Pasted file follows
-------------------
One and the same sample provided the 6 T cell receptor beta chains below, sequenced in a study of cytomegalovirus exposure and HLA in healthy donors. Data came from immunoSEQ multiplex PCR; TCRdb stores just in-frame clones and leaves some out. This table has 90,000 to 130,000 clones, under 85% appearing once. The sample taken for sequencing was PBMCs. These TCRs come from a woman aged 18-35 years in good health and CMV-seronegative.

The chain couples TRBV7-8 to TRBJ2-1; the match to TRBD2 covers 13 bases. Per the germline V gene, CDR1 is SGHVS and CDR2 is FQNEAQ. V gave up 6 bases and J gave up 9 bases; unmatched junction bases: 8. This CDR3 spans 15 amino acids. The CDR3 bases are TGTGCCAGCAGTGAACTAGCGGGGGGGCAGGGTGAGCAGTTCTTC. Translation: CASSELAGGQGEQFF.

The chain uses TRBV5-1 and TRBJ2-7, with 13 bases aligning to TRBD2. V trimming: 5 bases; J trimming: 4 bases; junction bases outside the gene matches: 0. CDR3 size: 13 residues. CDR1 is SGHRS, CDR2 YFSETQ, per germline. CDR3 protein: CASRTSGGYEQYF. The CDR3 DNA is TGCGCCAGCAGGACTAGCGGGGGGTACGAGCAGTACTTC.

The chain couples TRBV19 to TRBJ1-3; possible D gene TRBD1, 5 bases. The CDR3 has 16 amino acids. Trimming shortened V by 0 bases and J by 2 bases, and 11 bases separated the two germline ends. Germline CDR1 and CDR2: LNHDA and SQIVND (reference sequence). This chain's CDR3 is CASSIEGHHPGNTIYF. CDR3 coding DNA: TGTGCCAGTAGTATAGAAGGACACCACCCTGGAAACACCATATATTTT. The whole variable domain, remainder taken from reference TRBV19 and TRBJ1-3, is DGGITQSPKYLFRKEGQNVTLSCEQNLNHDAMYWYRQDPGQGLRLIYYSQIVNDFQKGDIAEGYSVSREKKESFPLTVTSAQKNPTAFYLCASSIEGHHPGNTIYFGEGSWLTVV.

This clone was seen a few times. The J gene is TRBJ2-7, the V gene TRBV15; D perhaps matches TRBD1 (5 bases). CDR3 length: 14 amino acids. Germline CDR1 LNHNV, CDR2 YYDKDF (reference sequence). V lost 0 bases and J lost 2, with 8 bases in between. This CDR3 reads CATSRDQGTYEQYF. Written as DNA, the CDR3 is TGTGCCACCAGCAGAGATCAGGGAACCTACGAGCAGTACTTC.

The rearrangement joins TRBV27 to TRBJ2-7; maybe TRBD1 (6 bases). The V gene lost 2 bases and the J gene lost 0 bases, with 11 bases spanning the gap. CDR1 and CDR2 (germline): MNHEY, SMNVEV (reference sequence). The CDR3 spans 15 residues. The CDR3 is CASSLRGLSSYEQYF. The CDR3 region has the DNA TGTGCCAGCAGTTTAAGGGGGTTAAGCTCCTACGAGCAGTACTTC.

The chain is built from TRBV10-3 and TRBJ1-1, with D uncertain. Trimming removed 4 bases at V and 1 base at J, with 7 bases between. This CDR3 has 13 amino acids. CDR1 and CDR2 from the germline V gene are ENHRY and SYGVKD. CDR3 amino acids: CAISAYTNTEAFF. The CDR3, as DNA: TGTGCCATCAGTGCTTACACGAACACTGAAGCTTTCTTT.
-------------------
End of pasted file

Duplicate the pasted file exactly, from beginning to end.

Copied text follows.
One and the same sample provided the 6 T cell receptor beta chains below, sequenced in a study of cytomegalovirus exposure and HLA in healthy donors. Data came from immunoSEQ multiplex PCR; TCRdb stores just in-frame clones and leaves some out. This table has 90,000 to 130,000 clones, under 85% appearing once. The sample taken for sequencing was PBMCs. These TCRs come from a woman aged 18-35 years in good health and CMV-seronegative.

The chain couples TRBV7-8 to TRBJ2-1; the match to TRBD2 covers 13 bases. Per the germline V gene, CDR1 is SGHVS and CDR2 is FQNEAQ. V gave up 6 bases and J gave up 9 bases; unmatched junction bases: 8. This CDR3 spans 15 amino acids. The CDR3 bases are TGTGCCAGCAGTGAACTAGCGGGGGGGCAGGGTGAGCAGTTCTTC. Translation: CASSELAGGQGEQFF.

The chain uses TRBV5-1 and TRBJ2-7, with 13 bases aligning to TRBD2. V trimming: 5 bases; J trimming: 4 bases; junction bases outside the gene matches: 0. CDR3 size: 13 residues. CDR1 is SGHRS, CDR2 YFSETQ, per germline. CDR3 protein: CASRTSGGYEQYF. The CDR3 DNA is TGCGCCAGCAGGACTAGCGGGGGGTACGAGCAGTACTTC.

The chain couples TRBV19 to TRBJ1-3; possible D gene TRBD1, 5 bases. The CDR3 has 16 amino acids. Trimming shortened V by 0 bases and J by 2 bases, and 11 bases separated the two germline ends. Germline CDR1 and CDR2: LNHDA and SQIVND (reference sequence). This chain's CDR3 is CASSIEGHHPGNTIYF. CDR3 coding DNA: TGTGCCAGTAGTATAGAAGGACACCACCCTGGAAACACCATATATTTT. The whole variable domain, remainder taken from reference TRBV19 and TRBJ1-3, is DGGITQSPKYLFRKEGQNVTLSCEQNLNHDAMYWYRQDPGQGLRLIYYSQIVNDFQKGDIAEGYSVSREKKESFPLTVTSAQKNPTAFYLCASSIEGHHPGNTIYFGEGSWLTVV.

This clone was seen a few times. The J gene is TRBJ2-7, the V gene TRBV15; D perhaps matches TRBD1 (5 bases). CDR3 length: 14 amino acids. Germline CDR1 LNHNV, CDR2 YYDKDF (reference sequence). V lost 0 bases and J lost 2, with 8 bases in between. This CDR3 reads CATSRDQGTYEQYF. Written as DNA, the CDR3 is TGTGCCACCAGCAGAGATCAGGGAACCTACGAGCAGTACTTC.

The rearrangement joins TRBV27 to TRBJ2-7; maybe TRBD1 (6 bases). The V gene lost 2 bases and the J gene lost 0 bases, with 11 bases spanning the gap. CDR1 and CDR2 (germline): MNHEY, SMNVEV (reference sequence). The CDR3 spans 15 residues. The CDR3 is CASSLRGLSSYEQYF. The CDR3 region has the DNA TGTGCCAGCAGTTTAAGGGGGTTAAGCTCCTACGAGCAGTACTTC.

The chain is built from TRBV10-3 and TRBJ1-1, with D uncertain. Trimming removed 4 bases at V and 1 base at J, with 7 bases between. This CDR3 has 13 amino acids. CDR1 and CDR2 from the germline V gene are ENHRY and SYGVKD. CDR3 amino acids: CAISAYTNTEAFF. The CDR3, as DNA: TGTGCCATCAGTGCTTACACGAACACTGAAGCTTTCTTT.